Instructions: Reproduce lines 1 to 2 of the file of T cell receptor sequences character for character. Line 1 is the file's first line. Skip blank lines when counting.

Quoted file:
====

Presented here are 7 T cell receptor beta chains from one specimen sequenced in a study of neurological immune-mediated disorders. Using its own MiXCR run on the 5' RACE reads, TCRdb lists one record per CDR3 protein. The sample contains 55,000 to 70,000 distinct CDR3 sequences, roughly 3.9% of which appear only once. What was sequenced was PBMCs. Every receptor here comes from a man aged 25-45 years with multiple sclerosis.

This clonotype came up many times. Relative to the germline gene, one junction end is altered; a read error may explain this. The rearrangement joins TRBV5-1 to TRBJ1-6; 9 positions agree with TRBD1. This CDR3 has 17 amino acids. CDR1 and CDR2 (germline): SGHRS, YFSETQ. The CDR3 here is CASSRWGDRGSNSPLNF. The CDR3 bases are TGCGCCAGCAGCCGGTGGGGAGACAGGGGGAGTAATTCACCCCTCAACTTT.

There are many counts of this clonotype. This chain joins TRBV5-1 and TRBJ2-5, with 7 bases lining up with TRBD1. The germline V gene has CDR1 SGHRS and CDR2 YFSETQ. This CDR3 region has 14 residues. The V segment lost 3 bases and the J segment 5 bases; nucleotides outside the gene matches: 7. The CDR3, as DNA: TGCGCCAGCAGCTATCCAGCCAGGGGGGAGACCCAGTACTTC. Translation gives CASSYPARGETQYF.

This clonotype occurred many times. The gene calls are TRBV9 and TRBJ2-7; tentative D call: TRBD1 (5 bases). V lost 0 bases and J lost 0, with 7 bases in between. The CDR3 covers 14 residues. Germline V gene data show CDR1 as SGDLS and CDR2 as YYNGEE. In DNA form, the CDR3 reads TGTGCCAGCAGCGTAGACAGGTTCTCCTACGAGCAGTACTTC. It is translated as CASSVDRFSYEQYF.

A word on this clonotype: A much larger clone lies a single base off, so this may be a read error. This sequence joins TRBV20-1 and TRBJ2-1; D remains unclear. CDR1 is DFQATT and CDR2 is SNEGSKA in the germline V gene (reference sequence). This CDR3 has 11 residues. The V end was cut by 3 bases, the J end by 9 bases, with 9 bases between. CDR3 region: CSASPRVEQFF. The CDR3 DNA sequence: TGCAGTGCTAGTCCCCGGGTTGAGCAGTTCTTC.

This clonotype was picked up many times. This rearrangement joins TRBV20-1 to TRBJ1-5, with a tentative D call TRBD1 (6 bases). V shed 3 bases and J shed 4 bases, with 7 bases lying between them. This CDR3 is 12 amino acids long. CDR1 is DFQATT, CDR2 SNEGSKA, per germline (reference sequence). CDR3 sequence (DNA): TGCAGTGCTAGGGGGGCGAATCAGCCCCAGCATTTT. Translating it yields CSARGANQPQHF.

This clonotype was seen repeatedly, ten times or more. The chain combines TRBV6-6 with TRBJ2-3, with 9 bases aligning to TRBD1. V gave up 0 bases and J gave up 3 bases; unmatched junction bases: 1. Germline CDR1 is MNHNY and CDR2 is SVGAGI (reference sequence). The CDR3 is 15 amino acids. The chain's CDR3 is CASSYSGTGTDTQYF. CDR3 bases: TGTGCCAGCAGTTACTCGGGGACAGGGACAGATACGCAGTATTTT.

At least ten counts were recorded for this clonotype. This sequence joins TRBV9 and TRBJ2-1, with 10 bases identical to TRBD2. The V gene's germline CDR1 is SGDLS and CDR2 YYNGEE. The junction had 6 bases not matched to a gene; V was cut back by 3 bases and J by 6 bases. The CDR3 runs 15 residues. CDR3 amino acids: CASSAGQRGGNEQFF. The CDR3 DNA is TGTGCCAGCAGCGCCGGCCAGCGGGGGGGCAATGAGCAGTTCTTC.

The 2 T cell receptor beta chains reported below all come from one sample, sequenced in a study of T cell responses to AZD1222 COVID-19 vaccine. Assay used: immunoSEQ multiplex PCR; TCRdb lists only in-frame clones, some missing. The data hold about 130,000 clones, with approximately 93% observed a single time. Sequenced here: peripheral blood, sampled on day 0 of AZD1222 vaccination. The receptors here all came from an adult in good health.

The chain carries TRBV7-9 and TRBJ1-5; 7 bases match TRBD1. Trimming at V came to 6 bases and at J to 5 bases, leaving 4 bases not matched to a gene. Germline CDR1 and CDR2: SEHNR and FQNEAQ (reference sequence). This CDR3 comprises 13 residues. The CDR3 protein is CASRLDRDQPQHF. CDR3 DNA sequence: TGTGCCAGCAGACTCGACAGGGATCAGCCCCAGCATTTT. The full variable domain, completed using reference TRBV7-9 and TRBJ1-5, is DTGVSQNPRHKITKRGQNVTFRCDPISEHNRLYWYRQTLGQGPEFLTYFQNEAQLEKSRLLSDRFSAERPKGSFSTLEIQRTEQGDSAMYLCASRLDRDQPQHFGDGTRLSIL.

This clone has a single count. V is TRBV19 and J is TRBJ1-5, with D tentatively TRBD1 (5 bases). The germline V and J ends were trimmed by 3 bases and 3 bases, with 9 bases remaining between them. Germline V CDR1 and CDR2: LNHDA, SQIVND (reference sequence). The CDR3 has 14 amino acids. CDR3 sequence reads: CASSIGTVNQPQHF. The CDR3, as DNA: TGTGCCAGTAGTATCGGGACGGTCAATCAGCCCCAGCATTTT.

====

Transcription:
Presented here are 7 T cell receptor beta chains from one specimen sequenced in a study of neurological immune-mediated disorders. Using its own MiXCR run on the 5' RACE reads, TCRdb lists one record per CDR3 protein. The sample contains 55,000 to 70,000 distinct CDR3 sequences, roughly 3.9% of which appear only once. What was sequenced was PBMCs. Every receptor here comes from a man aged 25-45 years with multiple sclerosis.

This clonotype came up many times. Relative to the germline gene, one junction end is altered; a read error may explain this. The rearrangement joins TRBV5-1 to TRBJ1-6; 9 positions agree with TRBD1. This CDR3 has 17 amino acids. CDR1 and CDR2 (germline): SGHRS, YFSETQ. The CDR3 here is CASSRWGDRGSNSPLNF. The CDR3 bases are TGCGCCAGCAGCCGGTGGGGAGACAGGGGGAGTAATTCACCCCTCAACTTT.